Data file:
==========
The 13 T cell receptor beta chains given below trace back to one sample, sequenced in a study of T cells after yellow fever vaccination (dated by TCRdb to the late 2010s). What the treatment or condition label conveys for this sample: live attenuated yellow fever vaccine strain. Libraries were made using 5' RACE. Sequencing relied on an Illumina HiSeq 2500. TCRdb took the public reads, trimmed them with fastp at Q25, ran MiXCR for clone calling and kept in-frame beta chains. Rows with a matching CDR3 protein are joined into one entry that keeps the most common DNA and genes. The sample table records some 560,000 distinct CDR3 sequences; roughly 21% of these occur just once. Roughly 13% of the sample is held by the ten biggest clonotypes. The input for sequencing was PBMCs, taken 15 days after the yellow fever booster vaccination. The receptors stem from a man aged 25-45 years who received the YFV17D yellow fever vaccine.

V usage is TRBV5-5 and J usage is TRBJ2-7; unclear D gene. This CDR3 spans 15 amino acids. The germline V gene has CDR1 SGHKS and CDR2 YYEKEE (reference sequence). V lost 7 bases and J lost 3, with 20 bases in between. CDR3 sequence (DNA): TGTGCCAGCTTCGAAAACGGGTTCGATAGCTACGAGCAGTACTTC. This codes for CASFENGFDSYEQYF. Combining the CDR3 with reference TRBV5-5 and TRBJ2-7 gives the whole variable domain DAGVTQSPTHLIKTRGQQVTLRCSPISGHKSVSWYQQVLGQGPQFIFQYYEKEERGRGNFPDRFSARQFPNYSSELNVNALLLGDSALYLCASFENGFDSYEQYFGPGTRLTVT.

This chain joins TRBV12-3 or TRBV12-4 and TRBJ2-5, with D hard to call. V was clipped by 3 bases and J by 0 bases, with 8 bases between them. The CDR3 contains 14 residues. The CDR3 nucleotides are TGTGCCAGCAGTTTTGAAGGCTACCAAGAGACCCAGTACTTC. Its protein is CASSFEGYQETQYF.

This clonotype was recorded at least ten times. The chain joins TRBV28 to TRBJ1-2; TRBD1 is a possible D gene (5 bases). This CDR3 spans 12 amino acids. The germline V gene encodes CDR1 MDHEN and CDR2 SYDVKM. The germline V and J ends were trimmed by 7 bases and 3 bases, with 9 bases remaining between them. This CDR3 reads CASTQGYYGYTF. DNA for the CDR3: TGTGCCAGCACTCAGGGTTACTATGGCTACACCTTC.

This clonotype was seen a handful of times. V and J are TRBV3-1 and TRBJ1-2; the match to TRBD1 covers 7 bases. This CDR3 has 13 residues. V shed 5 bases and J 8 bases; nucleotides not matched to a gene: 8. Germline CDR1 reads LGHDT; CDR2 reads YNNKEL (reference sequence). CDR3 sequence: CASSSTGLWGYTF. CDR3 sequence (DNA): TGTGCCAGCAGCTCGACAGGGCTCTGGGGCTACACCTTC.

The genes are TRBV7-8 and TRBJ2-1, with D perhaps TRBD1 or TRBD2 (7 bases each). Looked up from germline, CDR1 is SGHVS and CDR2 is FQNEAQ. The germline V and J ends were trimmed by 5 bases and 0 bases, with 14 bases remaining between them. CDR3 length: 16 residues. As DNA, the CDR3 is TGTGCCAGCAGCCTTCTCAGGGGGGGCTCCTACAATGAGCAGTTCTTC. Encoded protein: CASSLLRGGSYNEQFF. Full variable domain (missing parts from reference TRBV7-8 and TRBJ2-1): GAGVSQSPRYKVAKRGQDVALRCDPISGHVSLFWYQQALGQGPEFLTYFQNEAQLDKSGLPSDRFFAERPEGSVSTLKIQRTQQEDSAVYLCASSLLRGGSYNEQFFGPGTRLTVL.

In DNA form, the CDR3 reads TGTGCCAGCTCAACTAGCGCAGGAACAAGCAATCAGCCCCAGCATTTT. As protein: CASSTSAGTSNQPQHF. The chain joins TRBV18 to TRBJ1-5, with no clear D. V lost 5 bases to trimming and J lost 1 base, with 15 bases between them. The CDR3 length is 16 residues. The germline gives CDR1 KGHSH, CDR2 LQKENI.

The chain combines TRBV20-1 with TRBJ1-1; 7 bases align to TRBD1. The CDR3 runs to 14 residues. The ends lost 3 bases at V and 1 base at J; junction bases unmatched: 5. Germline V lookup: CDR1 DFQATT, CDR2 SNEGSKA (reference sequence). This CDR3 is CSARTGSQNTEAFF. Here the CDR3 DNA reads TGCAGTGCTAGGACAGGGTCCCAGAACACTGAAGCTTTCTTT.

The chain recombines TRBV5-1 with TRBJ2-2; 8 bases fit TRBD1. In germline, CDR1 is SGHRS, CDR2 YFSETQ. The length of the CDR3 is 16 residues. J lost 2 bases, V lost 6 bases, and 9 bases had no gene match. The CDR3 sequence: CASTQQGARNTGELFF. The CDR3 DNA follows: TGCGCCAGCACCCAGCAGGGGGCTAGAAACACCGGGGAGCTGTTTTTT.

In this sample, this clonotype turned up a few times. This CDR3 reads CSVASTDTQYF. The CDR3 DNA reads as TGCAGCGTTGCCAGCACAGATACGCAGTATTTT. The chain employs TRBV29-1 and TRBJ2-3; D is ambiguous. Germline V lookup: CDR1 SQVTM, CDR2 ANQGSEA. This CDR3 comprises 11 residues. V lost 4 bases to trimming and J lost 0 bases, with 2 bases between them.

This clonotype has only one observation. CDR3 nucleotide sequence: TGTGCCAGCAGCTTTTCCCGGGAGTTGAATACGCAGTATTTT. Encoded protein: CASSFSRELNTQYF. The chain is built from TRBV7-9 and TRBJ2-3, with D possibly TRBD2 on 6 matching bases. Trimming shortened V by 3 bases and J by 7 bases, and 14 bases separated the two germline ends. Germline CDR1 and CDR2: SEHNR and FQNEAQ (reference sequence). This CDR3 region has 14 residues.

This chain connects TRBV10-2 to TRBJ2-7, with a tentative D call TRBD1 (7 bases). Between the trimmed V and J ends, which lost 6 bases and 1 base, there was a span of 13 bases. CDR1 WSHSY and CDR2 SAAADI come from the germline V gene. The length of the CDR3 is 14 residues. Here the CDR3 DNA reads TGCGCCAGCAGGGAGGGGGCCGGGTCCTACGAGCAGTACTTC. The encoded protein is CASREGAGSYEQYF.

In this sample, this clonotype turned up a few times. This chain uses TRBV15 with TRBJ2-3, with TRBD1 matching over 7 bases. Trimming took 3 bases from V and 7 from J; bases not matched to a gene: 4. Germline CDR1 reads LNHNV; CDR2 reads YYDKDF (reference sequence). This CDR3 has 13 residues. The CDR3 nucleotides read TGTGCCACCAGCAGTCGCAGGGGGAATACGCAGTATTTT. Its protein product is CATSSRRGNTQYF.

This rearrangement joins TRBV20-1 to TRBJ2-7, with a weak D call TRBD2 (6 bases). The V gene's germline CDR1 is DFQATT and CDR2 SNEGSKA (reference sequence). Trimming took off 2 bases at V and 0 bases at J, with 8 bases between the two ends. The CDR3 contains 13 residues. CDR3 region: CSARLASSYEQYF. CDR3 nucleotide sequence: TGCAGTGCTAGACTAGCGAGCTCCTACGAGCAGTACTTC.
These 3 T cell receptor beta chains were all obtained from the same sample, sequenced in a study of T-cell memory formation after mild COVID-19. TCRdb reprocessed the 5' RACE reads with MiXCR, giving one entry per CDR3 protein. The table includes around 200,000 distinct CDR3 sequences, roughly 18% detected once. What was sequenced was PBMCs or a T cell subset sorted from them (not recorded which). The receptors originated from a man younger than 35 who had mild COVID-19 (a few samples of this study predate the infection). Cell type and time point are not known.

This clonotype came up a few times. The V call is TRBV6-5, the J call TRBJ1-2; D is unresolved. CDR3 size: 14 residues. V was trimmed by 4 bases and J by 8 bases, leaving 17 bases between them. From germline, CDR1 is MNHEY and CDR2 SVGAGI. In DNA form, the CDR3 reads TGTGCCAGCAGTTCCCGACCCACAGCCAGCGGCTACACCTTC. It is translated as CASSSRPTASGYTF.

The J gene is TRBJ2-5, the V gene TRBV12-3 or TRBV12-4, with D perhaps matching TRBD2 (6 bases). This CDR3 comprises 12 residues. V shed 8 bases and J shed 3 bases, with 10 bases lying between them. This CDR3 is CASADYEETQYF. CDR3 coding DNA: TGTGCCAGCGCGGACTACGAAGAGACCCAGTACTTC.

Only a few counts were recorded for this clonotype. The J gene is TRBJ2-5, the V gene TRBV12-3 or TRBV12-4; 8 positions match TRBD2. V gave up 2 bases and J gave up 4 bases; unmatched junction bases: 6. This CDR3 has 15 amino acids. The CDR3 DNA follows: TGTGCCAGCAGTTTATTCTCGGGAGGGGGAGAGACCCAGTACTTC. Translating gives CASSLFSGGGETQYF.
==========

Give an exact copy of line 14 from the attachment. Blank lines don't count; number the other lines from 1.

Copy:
This rearrangement joins TRBV20-1 to TRBJ2-7, with a weak D call TRBD2 (6 bases). The V gene's germline CDR1 is DFQATT and CDR2 SNEGSKA (reference sequence). Trimming took off 2 bases at V and 0 bases at J, with 8 bases between the two ends. The CDR3 contains 13 residues. CDR3 region: CSARLASSYEQYF. CDR3 nucleotide sequence: TGCAGTGCTAGACTAGCGAGCTCCTACGAGCAGTACTTC.